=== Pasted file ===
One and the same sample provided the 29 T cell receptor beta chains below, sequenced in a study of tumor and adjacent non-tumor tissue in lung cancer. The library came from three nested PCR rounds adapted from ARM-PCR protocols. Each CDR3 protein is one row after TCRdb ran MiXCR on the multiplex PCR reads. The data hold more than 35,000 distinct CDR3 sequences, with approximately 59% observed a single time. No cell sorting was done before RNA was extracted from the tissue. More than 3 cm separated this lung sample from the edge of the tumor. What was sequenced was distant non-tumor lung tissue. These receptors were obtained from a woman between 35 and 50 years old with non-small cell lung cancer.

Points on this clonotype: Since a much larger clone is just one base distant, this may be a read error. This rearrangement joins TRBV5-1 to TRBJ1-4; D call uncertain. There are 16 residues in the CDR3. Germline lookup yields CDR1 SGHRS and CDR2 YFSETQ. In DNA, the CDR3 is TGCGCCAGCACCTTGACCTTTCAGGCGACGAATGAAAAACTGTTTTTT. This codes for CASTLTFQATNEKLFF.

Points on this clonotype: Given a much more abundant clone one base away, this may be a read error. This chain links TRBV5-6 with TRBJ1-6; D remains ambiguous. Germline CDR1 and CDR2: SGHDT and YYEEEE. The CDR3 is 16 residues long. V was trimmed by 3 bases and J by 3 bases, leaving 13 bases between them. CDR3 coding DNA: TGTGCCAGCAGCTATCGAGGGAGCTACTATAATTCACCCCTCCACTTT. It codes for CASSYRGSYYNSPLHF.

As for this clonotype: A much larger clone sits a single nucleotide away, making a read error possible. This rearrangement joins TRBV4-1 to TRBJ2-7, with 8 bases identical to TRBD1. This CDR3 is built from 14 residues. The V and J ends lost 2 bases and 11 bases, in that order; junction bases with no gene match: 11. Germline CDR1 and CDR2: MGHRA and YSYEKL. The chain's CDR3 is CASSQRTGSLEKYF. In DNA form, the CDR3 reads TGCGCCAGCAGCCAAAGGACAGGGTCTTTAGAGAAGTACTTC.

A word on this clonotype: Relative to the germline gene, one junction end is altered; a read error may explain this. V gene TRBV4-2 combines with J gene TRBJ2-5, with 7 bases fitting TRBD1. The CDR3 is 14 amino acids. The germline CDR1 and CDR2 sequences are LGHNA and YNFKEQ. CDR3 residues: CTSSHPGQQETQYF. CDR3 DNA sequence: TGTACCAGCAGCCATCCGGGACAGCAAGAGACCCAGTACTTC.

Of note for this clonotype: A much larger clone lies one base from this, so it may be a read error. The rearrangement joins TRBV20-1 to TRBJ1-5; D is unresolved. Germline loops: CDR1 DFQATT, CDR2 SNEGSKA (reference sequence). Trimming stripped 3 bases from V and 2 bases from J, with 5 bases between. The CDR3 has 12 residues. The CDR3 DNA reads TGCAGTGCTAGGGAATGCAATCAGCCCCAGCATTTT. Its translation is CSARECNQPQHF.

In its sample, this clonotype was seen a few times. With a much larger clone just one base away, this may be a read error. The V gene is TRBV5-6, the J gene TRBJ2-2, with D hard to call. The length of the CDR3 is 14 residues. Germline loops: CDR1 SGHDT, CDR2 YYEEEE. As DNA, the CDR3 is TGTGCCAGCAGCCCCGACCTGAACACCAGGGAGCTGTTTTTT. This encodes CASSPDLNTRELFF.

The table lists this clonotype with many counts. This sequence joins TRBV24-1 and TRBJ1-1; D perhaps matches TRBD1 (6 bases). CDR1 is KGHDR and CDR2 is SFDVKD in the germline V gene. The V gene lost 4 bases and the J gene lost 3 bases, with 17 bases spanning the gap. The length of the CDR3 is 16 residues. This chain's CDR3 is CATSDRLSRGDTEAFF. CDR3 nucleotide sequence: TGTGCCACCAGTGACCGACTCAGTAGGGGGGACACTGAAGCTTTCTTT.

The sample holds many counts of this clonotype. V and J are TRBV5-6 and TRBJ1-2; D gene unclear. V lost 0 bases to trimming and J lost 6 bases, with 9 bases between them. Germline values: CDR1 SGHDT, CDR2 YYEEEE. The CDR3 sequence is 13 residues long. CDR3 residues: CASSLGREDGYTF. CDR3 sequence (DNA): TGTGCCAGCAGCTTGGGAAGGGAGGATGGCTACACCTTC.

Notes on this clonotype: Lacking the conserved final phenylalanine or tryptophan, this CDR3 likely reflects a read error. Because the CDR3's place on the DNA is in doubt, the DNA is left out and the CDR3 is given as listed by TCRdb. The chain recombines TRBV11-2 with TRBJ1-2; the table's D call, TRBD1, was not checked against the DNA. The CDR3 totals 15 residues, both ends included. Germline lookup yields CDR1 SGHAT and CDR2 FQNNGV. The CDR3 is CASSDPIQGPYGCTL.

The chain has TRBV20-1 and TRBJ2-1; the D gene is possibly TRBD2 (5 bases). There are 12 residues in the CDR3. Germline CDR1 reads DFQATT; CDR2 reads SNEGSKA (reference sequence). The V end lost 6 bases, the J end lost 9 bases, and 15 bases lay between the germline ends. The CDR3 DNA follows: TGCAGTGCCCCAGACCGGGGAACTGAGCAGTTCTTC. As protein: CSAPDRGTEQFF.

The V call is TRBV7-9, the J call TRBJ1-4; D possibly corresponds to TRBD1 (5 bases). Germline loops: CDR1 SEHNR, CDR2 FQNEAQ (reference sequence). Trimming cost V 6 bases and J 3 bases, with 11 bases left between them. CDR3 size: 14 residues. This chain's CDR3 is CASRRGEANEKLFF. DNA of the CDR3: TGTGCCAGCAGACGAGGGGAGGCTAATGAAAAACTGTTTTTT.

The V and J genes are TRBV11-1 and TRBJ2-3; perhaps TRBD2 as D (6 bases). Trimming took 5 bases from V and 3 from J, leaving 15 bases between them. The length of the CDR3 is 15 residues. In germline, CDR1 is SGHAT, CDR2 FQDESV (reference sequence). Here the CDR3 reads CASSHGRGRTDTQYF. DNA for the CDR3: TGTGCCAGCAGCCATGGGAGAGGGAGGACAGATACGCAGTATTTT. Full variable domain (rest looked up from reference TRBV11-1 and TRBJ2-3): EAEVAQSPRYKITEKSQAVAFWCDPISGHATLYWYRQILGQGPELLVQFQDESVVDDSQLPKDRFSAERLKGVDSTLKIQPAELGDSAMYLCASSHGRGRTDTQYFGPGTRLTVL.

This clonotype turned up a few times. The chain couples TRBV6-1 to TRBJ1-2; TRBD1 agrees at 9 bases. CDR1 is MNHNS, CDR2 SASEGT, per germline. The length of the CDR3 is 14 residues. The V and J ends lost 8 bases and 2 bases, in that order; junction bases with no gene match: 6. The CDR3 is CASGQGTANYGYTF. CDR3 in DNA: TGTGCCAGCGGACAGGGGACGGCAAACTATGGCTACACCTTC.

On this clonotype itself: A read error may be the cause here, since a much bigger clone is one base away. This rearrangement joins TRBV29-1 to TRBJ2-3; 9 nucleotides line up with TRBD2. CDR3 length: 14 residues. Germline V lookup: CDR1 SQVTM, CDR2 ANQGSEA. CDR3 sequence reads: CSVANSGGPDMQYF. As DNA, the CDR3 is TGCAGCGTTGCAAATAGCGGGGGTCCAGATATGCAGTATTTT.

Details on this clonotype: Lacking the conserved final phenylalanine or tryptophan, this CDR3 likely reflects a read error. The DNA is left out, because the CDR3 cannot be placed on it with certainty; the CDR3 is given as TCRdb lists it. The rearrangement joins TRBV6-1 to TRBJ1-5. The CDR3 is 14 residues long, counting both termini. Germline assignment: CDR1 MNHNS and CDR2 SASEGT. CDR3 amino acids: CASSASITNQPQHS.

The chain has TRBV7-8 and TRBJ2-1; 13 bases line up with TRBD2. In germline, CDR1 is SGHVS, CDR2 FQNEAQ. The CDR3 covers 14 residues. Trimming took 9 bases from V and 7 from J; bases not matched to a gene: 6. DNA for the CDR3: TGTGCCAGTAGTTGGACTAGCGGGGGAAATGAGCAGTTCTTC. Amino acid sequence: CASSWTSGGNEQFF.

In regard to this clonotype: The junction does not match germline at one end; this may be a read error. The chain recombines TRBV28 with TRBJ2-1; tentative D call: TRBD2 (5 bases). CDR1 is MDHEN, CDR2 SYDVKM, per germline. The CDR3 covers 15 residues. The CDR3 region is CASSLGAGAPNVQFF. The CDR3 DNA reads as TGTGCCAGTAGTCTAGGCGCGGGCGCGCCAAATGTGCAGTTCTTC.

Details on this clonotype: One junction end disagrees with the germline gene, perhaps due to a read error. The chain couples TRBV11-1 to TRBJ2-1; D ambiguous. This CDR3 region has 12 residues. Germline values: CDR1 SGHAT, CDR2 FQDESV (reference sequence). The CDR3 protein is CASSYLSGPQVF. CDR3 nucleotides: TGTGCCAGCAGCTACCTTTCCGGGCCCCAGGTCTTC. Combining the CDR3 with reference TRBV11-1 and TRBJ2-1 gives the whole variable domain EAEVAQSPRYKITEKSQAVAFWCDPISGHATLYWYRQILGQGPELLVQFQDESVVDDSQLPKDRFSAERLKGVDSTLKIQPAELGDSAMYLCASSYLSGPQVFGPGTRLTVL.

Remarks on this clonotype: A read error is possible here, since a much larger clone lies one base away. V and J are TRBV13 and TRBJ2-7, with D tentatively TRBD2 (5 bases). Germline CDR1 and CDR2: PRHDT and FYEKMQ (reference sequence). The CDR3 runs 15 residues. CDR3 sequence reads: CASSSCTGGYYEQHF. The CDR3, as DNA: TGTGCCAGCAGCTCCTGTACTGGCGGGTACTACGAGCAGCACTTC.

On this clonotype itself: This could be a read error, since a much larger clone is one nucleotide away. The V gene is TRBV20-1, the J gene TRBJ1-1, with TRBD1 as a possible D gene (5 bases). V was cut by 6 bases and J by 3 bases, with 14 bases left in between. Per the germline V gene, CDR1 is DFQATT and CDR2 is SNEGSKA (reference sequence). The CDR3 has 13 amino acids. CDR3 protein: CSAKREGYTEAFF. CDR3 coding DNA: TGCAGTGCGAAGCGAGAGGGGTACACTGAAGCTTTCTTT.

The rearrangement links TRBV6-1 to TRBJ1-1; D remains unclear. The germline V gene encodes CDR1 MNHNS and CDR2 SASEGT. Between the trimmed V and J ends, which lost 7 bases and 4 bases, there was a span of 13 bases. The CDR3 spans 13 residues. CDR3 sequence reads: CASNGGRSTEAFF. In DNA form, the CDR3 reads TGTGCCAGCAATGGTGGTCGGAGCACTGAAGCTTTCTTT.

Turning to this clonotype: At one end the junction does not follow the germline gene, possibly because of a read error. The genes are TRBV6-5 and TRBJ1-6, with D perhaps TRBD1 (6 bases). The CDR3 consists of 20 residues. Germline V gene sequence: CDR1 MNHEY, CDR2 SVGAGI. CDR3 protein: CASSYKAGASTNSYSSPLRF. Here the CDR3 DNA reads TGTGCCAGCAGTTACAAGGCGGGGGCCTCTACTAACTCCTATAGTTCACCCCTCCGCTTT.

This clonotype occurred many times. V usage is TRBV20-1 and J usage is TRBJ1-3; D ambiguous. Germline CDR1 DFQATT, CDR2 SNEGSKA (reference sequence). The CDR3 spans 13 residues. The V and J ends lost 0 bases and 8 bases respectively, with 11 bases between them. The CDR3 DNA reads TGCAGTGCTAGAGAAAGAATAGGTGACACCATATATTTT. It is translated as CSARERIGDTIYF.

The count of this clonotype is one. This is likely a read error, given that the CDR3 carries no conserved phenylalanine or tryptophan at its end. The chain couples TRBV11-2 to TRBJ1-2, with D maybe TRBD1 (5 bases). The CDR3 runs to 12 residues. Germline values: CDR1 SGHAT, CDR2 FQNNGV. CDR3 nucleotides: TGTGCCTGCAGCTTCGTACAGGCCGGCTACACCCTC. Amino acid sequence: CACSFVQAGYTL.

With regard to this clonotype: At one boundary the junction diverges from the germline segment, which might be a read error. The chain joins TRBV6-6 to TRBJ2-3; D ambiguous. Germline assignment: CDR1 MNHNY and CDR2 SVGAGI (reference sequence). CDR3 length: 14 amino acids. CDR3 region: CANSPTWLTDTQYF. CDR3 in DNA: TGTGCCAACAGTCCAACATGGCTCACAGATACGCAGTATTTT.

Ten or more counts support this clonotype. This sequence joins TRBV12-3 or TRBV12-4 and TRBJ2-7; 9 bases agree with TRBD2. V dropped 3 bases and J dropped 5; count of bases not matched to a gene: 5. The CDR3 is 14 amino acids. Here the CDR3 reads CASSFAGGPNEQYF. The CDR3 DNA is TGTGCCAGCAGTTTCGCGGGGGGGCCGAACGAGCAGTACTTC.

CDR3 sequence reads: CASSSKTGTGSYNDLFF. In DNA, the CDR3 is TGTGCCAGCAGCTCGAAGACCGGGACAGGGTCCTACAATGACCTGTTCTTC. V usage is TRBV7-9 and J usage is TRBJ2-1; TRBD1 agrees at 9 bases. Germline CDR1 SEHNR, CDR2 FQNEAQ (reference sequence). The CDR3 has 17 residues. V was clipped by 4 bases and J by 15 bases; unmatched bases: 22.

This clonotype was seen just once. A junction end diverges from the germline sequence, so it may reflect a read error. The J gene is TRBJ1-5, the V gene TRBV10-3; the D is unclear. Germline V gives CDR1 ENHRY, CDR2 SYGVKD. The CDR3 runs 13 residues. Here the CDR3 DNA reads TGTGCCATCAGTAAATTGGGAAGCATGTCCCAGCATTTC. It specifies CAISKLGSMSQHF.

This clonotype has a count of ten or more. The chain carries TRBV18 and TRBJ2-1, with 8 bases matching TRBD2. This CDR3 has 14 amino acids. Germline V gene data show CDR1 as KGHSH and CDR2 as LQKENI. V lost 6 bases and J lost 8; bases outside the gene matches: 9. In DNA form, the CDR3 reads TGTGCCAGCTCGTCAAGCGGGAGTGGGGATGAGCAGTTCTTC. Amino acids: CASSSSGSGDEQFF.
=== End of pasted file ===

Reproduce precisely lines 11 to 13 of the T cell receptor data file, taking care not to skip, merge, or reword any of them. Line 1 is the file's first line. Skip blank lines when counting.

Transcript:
The chain has TRBV20-1 and TRBJ2-1; the D gene is possibly TRBD2 (5 bases). There are 12 residues in the CDR3. Germline CDR1 reads DFQATT; CDR2 reads SNEGSKA (reference sequence). The V end lost 6 bases, the J end lost 9 bases, and 15 bases lay between the germline ends. The CDR3 DNA follows: TGCAGTGCCCCAGACCGGGGAACTGAGCAGTTCTTC. As protein: CSAPDRGTEQFF.

The V call is TRBV7-9, the J call TRBJ1-4; D possibly corresponds to TRBD1 (5 bases). Germline loops: CDR1 SEHNR, CDR2 FQNEAQ (reference sequence). Trimming cost V 6 bases and J 3 bases, with 11 bases left between them. CDR3 size: 14 residues. This chain's CDR3 is CASRRGEANEKLFF. DNA of the CDR3: TGTGCCAGCAGACGAGGGGAGGCTAATGAAAAACTGTTTTTT.

The V and J genes are TRBV11-1 and TRBJ2-3; perhaps TRBD2 as D (6 bases). Trimming took 5 bases from V and 3 from J, leaving 15 bases between them. The length of the CDR3 is 15 residues. In germline, CDR1 is SGHAT, CDR2 FQDESV (reference sequence). Here the CDR3 reads CASSHGRGRTDTQYF. DNA for the CDR3: TGTGCCAGCAGCCATGGGAGAGGGAGGACAGATACGCAGTATTTT. Full variable domain (rest looked up from reference TRBV11-1 and TRBJ2-3): EAEVAQSPRYKITEKSQAVAFWCDPISGHATLYWYRQILGQGPELLVQFQDESVVDDSQLPKDRFSAERLKGVDSTLKIQPAELGDSAMYLCASSHGRGRTDTQYFGPGTRLTVL.